Troy, Turkey: Not for the Critics
I wanted to like Troy (also known as Truva or Troia in Turkish). I was very excited to visit the site– I’d read the Illiad and I thought I was intellectually prepared to step on the land of classical legend. Unfortunately while the ruins of this ancient city are currently billed as a UNESCO World Heritage site, nothing about it merits true awe other than the steep price of admission (20TL). The site, such as it is, is well-maintained and boasts a giant replica Trojan horse that visitors can climb in (as one would likely expect). There is also informative signage in Turkish, German, and English strewn throughout the well-marked and carefully restricted paths. However, none of the newly-installed frills change the unfortunate truth that the site was ravaged by the early would-be archeologists who excavated it, or that the natural topography has become so different over the years that one can hardly see the mighty Aegean from the hills of former Troy. Unless you have an incredibly active imagination the site does not give one any impressions of being the place that Hector and Paris once tried to defend while the beautiful Helen looked on. The sleepy surrounding villages, about an hour outside of the bustling port city of Canakale, feel as thought they are being unnecessarily trodden upon as huge tour buses and overeager classicists trundle their way through the countryside and into the tiny and tourist-financed town of Truva itself. This town boasts a hostel, a cafe, and a gift shop, all meant to service the actual archaeological site which can be completely seen in less than a half-day. One would be better served just lingering in Canakale and admiring the replica Trojan Horse from the movie Troy which is kept by the seaside there.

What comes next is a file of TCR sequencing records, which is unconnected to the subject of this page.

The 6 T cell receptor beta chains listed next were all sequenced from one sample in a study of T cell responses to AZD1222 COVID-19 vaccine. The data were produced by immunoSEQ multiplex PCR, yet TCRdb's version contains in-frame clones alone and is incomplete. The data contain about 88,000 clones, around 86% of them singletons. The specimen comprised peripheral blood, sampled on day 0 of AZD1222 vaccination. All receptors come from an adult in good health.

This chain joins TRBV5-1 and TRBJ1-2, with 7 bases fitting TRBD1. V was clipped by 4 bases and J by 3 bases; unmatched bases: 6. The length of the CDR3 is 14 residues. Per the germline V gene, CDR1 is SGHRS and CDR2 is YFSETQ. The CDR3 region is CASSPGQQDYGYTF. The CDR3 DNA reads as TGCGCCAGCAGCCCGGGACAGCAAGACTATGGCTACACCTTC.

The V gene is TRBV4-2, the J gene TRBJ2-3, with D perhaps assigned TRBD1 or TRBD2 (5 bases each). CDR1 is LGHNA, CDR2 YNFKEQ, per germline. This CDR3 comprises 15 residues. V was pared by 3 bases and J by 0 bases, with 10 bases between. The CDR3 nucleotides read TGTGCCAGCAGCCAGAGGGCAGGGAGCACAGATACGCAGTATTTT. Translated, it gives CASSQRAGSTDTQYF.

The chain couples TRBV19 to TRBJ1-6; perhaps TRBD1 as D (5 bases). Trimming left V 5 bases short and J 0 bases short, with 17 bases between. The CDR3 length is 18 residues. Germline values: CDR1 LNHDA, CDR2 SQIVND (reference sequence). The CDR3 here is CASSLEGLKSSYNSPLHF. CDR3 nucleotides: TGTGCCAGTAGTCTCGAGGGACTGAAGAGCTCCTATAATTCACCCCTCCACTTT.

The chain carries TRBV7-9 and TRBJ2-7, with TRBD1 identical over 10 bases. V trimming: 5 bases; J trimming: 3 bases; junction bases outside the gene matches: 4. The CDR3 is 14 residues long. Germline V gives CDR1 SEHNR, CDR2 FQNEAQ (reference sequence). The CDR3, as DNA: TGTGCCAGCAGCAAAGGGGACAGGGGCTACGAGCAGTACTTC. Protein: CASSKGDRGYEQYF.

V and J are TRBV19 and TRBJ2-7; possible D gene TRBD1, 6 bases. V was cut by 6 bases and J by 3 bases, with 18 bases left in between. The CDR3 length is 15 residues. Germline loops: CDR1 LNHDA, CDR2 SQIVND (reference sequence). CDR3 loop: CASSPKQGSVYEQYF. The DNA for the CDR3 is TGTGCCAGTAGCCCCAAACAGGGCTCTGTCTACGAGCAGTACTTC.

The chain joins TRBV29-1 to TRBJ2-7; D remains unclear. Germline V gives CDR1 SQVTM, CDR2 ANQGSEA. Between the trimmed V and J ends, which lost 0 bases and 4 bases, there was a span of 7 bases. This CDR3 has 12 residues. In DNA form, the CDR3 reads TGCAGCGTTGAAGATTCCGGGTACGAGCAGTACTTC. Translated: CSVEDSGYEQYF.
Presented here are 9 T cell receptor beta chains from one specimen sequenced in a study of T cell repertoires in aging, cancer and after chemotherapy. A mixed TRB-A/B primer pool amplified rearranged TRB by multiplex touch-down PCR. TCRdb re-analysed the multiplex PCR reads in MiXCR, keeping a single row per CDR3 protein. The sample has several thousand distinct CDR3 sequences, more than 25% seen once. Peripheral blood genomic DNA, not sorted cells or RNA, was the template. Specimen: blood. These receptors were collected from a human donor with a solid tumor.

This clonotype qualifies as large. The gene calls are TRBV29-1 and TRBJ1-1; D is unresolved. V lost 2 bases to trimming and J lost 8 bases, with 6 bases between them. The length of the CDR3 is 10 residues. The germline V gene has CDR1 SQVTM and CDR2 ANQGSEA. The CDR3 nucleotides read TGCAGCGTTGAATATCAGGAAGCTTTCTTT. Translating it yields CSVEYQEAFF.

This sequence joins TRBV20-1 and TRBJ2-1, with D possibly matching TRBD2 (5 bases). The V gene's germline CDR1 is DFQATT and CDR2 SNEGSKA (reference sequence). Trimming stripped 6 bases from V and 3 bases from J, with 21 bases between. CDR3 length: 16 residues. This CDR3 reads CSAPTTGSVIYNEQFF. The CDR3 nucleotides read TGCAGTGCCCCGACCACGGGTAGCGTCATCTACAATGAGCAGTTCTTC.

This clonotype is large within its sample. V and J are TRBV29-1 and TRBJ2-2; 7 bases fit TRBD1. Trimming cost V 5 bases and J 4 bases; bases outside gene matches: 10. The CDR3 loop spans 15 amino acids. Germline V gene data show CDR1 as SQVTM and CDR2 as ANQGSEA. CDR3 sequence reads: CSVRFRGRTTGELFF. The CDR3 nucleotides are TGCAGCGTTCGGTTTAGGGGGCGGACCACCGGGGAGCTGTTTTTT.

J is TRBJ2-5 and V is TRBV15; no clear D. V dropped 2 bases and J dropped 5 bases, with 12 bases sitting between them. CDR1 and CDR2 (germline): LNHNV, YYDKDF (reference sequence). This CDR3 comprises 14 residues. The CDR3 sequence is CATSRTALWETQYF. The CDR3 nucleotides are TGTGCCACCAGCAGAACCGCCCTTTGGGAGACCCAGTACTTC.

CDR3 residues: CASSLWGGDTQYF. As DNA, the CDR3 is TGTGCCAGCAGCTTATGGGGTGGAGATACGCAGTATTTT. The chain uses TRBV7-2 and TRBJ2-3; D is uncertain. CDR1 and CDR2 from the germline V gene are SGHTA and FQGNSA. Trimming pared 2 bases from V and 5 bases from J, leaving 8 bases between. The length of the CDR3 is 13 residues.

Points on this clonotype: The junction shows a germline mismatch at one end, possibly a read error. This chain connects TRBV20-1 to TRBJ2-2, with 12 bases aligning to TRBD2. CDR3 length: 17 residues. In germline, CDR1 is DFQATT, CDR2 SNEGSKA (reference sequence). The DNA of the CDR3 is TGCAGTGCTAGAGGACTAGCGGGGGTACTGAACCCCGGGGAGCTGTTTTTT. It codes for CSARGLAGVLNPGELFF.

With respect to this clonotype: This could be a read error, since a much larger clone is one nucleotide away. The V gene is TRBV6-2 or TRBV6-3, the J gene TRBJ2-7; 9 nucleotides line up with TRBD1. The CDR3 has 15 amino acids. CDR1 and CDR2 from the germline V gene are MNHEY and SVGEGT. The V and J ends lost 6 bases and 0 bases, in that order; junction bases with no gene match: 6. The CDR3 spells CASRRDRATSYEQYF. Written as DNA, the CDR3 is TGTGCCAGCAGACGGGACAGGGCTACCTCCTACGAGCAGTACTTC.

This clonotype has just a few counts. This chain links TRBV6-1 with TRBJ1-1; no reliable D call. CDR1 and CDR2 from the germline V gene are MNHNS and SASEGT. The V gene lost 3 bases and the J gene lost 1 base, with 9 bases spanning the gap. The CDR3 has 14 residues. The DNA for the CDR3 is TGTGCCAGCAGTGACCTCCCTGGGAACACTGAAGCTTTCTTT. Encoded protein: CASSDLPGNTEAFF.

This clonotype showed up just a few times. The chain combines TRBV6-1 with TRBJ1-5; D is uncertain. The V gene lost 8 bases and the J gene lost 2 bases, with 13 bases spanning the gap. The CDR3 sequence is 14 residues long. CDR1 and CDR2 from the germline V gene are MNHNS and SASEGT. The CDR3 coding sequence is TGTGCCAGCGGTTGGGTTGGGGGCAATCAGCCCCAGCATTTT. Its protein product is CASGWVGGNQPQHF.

There are many other beautiful archaeological sites in Turkey which give the imagination a better spark, places where one can almost feel the presence of ancient civilizations still lingering in the rocks. Truva, Troia, or Troy is sadly more of an out-of-the-way tourist trap.
Written by Emily Pelka